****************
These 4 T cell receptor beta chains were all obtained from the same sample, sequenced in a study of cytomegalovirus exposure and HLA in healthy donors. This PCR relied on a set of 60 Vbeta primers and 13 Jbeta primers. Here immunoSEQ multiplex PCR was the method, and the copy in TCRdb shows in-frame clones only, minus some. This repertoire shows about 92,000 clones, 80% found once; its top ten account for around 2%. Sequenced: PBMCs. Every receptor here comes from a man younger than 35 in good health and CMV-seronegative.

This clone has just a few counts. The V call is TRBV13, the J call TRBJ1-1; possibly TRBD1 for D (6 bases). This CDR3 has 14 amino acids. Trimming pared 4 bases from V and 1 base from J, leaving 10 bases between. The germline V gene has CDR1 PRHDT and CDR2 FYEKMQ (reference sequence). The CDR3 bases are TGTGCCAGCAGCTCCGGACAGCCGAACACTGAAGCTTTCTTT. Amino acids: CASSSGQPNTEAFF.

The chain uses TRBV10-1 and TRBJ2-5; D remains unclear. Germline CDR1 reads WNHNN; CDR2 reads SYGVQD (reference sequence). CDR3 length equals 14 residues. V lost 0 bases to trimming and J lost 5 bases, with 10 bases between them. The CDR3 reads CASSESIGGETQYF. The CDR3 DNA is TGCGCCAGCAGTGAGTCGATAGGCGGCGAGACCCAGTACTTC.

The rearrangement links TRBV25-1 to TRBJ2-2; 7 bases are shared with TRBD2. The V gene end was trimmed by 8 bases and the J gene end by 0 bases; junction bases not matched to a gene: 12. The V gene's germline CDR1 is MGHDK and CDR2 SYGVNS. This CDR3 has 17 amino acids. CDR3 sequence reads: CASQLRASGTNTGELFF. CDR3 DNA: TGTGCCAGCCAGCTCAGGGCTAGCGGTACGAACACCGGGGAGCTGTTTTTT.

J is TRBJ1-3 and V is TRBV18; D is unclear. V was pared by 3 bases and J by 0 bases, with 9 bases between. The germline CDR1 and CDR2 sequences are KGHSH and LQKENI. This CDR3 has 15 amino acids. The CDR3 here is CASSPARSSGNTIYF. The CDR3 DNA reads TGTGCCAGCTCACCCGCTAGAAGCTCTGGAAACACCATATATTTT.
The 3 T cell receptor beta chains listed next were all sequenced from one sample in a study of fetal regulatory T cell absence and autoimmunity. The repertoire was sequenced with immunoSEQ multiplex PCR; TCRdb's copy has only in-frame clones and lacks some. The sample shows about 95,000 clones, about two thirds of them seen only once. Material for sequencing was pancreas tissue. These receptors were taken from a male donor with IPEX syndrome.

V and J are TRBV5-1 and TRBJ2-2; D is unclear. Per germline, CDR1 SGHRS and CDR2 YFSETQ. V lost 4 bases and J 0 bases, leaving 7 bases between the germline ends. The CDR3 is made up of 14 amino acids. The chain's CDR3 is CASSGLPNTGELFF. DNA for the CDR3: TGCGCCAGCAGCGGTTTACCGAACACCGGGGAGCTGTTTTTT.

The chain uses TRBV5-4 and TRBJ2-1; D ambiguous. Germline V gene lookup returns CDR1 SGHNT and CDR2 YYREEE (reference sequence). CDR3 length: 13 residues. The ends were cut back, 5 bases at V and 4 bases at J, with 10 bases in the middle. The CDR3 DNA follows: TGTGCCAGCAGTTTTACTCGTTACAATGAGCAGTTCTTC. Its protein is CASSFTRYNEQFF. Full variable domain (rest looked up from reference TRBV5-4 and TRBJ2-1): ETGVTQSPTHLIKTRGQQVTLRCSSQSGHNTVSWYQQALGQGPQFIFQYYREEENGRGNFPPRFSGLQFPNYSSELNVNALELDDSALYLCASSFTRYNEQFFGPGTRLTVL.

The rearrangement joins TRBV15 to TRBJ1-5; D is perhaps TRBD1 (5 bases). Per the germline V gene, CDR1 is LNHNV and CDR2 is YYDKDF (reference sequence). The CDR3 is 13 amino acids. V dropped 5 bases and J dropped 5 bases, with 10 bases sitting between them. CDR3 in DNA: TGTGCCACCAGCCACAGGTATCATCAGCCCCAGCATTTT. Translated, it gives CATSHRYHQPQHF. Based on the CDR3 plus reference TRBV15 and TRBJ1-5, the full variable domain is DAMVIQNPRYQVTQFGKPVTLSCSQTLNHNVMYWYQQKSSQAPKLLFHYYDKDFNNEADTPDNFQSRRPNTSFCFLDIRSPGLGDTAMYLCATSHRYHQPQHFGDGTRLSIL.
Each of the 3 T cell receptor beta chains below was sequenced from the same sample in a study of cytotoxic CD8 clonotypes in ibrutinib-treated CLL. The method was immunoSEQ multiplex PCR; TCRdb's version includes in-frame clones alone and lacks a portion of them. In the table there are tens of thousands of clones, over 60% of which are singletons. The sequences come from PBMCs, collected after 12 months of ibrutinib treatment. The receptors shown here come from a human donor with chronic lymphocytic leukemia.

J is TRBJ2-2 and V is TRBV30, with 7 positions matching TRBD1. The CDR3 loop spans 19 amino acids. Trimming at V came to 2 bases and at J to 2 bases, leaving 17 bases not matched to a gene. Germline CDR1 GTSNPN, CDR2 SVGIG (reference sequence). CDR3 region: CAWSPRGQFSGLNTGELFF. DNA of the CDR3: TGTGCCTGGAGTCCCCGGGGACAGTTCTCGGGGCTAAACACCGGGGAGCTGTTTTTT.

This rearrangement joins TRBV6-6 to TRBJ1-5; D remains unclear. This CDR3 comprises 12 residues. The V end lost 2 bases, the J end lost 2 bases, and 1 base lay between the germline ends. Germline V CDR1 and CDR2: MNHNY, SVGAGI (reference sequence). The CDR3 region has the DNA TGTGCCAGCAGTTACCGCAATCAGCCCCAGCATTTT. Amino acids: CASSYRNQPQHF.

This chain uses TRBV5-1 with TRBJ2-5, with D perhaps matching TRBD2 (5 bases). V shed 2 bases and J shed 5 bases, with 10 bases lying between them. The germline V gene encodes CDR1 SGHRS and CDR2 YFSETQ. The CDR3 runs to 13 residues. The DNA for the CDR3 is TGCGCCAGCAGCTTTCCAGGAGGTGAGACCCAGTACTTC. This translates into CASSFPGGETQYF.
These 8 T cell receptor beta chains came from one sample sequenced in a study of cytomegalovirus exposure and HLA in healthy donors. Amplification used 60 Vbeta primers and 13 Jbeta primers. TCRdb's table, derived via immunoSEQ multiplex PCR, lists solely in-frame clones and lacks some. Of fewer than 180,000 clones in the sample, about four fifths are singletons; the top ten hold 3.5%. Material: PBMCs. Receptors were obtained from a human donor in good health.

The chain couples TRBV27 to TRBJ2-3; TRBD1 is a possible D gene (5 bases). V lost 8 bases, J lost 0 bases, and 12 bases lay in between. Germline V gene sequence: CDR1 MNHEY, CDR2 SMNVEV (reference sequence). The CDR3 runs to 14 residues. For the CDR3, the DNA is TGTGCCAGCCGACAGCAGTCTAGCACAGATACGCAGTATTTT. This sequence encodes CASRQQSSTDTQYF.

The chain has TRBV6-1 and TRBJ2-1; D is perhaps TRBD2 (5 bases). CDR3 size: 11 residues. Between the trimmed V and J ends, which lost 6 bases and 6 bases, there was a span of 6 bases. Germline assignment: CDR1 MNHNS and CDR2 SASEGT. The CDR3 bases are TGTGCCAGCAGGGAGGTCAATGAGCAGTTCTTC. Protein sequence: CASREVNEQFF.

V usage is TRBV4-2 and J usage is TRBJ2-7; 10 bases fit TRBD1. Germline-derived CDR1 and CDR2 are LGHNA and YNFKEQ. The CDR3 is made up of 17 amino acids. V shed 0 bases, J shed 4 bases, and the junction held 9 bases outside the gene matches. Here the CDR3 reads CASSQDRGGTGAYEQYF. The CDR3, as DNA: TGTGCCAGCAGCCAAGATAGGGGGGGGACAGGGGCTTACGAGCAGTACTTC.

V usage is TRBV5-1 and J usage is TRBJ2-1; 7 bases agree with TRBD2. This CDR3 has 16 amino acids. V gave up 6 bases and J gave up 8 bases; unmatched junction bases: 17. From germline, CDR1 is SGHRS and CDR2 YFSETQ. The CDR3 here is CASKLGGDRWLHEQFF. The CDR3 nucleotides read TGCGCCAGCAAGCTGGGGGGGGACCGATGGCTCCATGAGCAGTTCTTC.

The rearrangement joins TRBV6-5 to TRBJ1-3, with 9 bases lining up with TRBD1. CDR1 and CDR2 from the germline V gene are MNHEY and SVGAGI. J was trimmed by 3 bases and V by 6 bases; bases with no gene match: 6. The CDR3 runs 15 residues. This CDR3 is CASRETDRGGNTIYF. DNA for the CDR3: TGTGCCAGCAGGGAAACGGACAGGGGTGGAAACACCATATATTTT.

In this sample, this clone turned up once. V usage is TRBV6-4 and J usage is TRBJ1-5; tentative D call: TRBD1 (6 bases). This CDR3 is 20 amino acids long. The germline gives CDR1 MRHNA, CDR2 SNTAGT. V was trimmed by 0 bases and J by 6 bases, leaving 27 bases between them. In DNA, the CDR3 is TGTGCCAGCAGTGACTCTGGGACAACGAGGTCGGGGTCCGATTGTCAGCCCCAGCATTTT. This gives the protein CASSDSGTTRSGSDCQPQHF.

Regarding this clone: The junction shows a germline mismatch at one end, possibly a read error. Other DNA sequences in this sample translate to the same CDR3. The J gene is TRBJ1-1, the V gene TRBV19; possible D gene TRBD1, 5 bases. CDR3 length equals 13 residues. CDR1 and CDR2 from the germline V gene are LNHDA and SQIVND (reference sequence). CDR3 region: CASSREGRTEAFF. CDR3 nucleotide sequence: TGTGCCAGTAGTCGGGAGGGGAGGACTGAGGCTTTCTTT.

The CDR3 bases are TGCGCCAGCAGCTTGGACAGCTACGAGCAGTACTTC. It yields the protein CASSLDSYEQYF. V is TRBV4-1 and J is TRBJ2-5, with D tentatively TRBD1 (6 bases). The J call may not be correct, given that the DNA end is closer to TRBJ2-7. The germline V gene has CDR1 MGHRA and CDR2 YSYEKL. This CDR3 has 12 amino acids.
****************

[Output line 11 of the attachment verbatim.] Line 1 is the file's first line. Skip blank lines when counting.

J is TRBJ2-2 and V is TRBV30, with 7 positions matching TRBD1. The CDR3 loop spans 19 amino acids. Trimming at V came to 2 bases and at J to 2 bases, leaving 17 bases not matched to a gene. Germline CDR1 GTSNPN, CDR2 SVGIG (reference sequence). CDR3 region: CAWSPRGQFSGLNTGELFF. DNA of the CDR3: TGTGCCTGGAGTCCCCGGGGACAGTTCTCGGGGCTAAACACCGGGGAGCTGTTTTTT.